FAO launches major review to improve action on gender

The United Nations Development Fund for Women (UNIFEM) is conducting a comprehensive gender review, which will lay the groundwork for the development of a strategy to ensure inclusion of gender-responsive actions into FAO’s work at the national, regional and international levels

© FAO/G. Napolitano

17 February 2010, Rome - How are we doing, and how can we do better? This fundamental query is at the heart of an unprecedented review of the role which gender plays in the structure and operation of FAO, and the way in which the Organization incorporates gender equality into policy advice and the planning, implementation, monitoring and evaluation of agricultural development programmes.

All United Nations agencies, funds and other entities are expected to adhere to system-wide policies to promote gender equality. These include specific mandates for each organization to build its capacity in such areas as the analysis of gender issues, training, knowledge sharing, and the coordination of work methods and objectives. The requirements apply to policy-making, structure and day-to-day work in member states.

As the lead UN agency for agriculture and rural developmfent, FAO recognizes the importance of promoting the full, equal participation of women and men in efforts to improve food security, reduce poverty and fuel social and economic development.

Faced with the spectre of one billion hungry people worldwide, FAO is undergoing the thorough gender review as a crucial step in its determination to strengthen its institutional mechanisms and better fulfil its mission to eradicate hunger and poverty.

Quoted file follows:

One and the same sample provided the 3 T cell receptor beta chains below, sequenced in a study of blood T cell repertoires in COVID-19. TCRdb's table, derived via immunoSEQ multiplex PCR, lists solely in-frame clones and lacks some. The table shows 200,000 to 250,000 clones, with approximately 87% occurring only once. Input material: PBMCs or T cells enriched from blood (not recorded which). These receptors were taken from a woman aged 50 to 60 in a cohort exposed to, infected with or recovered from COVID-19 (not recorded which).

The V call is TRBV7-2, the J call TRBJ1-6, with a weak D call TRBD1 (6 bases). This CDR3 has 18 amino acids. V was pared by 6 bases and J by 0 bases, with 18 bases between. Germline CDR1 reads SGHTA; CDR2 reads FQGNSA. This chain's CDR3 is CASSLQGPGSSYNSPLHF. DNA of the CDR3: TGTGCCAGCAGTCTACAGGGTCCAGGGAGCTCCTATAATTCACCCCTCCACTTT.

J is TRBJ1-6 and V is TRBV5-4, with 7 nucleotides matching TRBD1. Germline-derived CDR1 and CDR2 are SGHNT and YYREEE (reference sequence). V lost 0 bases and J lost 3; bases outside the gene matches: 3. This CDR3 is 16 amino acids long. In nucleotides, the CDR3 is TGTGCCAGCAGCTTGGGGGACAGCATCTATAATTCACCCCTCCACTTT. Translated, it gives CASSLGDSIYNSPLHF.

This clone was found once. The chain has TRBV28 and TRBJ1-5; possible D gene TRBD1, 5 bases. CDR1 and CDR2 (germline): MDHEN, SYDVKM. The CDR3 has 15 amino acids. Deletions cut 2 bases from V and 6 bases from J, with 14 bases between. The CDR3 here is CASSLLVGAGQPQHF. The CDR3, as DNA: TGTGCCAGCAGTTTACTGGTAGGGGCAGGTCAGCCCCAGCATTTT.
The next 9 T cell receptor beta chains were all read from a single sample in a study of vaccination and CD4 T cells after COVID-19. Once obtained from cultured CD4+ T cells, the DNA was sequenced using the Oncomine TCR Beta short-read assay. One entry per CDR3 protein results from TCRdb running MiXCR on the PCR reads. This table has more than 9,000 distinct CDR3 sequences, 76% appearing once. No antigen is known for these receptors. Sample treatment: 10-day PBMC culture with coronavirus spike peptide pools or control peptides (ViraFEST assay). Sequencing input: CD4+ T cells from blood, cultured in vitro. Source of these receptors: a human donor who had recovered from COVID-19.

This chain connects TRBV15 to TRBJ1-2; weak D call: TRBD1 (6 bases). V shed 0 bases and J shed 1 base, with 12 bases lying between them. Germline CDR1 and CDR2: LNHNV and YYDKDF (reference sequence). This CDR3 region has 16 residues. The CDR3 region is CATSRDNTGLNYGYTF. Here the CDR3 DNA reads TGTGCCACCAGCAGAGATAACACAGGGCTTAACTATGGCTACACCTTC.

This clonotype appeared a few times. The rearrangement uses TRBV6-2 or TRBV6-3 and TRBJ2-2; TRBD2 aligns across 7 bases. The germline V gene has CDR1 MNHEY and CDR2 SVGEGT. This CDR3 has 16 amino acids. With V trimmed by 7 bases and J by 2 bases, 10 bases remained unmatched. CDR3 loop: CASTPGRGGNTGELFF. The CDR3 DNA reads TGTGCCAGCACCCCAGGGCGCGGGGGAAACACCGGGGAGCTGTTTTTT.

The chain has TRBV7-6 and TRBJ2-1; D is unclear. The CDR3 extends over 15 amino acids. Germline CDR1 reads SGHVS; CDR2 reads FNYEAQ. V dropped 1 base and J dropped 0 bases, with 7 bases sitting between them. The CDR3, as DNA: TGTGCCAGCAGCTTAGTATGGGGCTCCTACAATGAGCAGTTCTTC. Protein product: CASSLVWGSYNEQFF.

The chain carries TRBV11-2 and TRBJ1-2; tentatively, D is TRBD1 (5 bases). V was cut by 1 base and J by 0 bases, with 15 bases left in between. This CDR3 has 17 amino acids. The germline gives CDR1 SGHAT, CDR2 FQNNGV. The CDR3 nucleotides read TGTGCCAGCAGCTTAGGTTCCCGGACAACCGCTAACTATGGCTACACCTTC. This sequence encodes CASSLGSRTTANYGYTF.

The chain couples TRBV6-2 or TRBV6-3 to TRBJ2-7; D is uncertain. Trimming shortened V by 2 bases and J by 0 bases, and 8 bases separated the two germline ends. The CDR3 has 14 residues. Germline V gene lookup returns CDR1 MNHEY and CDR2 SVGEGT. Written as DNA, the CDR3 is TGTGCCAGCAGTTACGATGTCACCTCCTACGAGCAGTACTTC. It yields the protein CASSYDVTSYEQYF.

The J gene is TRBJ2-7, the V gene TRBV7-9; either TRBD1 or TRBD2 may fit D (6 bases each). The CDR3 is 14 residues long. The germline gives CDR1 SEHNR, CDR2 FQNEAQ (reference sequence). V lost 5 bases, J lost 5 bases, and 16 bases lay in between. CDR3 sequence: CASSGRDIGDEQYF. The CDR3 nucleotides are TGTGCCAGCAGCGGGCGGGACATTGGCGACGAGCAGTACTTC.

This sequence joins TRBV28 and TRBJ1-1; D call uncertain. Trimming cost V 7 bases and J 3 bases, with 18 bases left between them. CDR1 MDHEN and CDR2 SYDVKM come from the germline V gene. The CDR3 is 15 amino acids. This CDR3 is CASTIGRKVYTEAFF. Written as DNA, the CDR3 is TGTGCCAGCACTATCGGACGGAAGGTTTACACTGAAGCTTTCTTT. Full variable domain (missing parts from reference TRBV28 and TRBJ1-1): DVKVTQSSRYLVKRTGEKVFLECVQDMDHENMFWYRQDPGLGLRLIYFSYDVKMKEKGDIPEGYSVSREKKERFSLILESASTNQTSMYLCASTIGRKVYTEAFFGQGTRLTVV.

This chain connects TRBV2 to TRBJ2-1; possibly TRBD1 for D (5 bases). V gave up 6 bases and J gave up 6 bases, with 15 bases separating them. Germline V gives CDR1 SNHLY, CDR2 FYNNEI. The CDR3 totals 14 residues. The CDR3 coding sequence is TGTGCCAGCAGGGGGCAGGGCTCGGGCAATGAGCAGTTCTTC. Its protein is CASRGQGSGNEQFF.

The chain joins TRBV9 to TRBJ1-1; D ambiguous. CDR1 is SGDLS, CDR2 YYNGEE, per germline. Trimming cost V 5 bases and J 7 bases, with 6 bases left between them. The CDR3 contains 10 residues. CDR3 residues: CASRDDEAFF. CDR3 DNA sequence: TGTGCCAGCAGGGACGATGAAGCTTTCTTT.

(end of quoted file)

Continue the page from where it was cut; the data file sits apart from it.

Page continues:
FAO underscored the importance of gender issues in November 2009, by listing among its strategic objectives, for the first time, “gender equity in access to resources, goods, services and decision-making in rural areas.”

The idea behind the gender review is to take a thorough look at the strengths, weaknesses, achievements and challenges in FAO’s approach and organizational culture, and to come up with recommendations to improve its effectiveness.

Delivering better results

Social and economic inequalities between men and women exacerbate food insecurity, malnutrition and poverty. Research, training, policies and programmes which take into account the distinct roles, responsibilities, needs and capacities of men and women can help to create more effective strategies for agriculture and rural development.

The review, which will involve all units at FAO headquarters and regional, sub-regional and selected offices, will also look at how well FAO partners with other UN agencies on gender issues. It will include a look at FAO’s role in supporting the UN’s Delivering as One pilot initiative, which aims to more closely coordinate development assistance in certain countries.

Other organizations, including the International Labour Organization (ILO), the United Nations Development Programme (UNDP), and the World Bank, have conducted gender reviews with an eye to strengthening the impact of their work.

Media contact
Charmaine Wilkerson (Rome)
(+39) 06 570 56302
[email protected]